Posted on March 23, 2011
by Charlene Thrope
This week we begin the book of Shemot with Parashat Shemot. If you have ever gone to a Passover seder, attended Religious School, or watched The Prince of Egypt, you know the basics of the book this book. You also probably have a general idea of what happened in the book of Torah we concluded last week, Bereishit. The transition between these two books – from stories of individuals to the story of a nation – is abrupt. Throughout the book of Bereishit, the term b’nei Yisrael, the children of Israel, refers the actual children of Israel, or Jacob. However, within the first few verses of Shemot, this term comes to mean the entire Israelite people.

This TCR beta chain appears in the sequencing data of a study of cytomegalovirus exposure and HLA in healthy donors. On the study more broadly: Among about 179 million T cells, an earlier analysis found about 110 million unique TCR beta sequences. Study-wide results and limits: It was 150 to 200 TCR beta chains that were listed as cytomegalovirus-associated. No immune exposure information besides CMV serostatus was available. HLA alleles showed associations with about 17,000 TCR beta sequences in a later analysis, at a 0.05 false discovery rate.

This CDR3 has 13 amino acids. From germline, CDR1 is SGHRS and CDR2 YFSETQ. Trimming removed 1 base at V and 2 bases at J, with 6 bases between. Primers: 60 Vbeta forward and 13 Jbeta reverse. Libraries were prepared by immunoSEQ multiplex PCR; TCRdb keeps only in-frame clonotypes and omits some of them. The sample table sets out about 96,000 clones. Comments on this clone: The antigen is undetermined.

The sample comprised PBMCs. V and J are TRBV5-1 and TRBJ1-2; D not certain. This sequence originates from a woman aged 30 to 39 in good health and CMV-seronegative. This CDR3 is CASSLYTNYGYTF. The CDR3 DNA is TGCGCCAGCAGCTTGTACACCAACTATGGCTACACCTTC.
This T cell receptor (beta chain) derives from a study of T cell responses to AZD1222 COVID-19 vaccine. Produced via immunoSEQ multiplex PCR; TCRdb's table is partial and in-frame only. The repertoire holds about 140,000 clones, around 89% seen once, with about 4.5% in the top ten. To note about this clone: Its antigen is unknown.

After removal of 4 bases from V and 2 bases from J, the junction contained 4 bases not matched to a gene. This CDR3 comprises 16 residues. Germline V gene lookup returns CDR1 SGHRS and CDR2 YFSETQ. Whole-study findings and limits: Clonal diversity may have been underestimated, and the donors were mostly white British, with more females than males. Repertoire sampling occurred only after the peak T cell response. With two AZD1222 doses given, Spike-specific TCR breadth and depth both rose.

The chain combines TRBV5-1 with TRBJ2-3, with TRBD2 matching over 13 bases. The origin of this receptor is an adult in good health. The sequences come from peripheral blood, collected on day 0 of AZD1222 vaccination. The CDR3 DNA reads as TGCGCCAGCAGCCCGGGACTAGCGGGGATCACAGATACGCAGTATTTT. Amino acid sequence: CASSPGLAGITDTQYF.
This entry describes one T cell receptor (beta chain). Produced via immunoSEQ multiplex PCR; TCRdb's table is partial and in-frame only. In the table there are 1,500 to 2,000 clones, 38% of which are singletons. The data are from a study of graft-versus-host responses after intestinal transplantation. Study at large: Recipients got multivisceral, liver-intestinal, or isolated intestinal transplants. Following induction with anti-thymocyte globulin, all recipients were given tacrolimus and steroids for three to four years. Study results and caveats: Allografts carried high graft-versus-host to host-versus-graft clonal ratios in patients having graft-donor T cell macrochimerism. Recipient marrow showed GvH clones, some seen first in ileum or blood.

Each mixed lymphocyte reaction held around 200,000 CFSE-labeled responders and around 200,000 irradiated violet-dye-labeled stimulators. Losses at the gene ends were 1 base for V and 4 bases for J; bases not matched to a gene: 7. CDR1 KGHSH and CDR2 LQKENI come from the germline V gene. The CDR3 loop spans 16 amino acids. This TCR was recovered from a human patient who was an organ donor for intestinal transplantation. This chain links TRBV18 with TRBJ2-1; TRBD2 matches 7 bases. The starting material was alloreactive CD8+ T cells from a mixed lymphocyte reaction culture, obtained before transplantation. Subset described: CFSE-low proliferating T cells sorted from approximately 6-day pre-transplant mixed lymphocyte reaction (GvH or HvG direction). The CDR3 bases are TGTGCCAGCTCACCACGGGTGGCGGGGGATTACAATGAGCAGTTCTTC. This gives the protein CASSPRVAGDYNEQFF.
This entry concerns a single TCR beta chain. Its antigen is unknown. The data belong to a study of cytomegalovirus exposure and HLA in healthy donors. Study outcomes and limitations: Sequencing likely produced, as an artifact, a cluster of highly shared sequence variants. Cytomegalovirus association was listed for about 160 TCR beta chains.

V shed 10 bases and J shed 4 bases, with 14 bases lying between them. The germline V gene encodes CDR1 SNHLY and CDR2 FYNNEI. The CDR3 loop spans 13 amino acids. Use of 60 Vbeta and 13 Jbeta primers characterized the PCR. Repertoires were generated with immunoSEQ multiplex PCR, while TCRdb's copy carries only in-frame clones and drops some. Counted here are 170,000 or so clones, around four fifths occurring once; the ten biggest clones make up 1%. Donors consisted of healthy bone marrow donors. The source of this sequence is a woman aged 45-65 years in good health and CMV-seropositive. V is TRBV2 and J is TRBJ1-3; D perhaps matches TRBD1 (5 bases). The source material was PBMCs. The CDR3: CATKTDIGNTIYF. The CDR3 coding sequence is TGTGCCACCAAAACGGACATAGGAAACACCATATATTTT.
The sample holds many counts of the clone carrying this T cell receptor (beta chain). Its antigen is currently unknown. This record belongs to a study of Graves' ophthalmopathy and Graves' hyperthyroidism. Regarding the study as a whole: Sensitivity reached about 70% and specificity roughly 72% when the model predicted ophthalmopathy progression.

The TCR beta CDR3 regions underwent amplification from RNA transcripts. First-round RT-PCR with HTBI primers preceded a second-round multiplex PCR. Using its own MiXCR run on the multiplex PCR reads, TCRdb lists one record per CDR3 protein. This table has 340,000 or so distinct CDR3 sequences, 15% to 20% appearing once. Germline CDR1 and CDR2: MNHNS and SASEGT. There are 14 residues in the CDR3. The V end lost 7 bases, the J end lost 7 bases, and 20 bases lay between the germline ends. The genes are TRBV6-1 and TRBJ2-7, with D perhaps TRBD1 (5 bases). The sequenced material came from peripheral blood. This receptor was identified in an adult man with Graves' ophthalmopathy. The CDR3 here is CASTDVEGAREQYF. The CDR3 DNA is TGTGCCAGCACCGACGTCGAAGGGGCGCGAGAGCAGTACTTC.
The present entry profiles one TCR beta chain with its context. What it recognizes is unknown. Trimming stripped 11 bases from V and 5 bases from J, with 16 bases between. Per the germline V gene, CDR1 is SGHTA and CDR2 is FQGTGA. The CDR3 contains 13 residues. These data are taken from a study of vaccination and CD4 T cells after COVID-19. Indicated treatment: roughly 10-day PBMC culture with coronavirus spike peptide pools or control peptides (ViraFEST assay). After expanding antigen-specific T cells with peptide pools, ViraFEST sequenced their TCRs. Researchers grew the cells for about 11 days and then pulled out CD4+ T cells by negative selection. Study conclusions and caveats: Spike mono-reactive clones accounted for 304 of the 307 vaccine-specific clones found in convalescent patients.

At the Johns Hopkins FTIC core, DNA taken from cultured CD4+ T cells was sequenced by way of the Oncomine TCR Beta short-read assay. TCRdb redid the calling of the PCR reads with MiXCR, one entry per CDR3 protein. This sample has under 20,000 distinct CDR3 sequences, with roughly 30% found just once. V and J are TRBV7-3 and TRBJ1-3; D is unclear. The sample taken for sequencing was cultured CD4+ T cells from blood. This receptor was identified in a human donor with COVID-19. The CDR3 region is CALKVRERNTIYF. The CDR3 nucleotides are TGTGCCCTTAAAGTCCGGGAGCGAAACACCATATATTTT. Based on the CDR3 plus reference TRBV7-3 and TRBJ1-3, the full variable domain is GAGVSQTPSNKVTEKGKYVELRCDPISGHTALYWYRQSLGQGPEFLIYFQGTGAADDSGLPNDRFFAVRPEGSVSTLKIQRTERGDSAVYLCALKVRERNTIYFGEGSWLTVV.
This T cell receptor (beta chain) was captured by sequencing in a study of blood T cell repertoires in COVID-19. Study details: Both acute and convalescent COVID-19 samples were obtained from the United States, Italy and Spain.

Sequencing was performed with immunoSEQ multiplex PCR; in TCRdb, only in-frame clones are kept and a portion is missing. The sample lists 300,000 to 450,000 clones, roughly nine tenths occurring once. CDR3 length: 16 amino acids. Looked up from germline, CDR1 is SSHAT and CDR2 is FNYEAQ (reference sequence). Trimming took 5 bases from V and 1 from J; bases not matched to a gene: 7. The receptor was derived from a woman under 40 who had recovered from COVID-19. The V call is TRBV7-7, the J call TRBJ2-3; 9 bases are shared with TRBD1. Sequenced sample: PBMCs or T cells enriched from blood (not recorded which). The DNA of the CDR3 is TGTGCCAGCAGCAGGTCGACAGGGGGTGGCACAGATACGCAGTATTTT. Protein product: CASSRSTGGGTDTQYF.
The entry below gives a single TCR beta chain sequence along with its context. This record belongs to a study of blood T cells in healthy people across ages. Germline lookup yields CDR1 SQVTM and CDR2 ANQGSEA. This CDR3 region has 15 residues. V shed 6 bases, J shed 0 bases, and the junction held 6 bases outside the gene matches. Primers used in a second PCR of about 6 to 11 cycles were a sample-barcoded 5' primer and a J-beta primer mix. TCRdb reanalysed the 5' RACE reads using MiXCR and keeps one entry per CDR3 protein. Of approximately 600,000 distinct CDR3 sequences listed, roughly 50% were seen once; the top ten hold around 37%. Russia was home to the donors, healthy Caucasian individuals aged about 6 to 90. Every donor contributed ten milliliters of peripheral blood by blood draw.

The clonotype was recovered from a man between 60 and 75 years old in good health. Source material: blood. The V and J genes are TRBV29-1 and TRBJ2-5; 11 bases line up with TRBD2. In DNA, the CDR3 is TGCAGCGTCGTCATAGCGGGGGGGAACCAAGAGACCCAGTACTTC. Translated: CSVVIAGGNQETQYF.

The emphasis on nationhood found in Shemot becomes clear from early in Moses’s life. Initially, we do not know the names of Moses’s parents – we only know that they are Levites – and although his mother nurses him, Moses spends much of his childhood living in the palace with Pharaoh’s daughter. When Moses goes out into the world and sees an Egyptian beating an Israelite, the Israelite is called echav, his brother. Although Moses and the Israelite are not actually brothers, they are part of the same nation. This bond is strong enough for Moses to call the Israelite a member of his family.
We usually focus on our own lives and the lives of our family and friends before we look into what is happening in the rest of the world, and it certainly makes sense to try to solve problems on a small scale before tackling global issues. However, as sudden or overwhelming as it may be, we must remember to make the transition from people to peoples, from Bereishit to Shemot. We learn from the Jerusalem Talmud, Sanhedrin 22a, “Whoever saves a life, it is considered as if he saved an entire world,” but we cannot settle for saving a world – we must strive to save the world.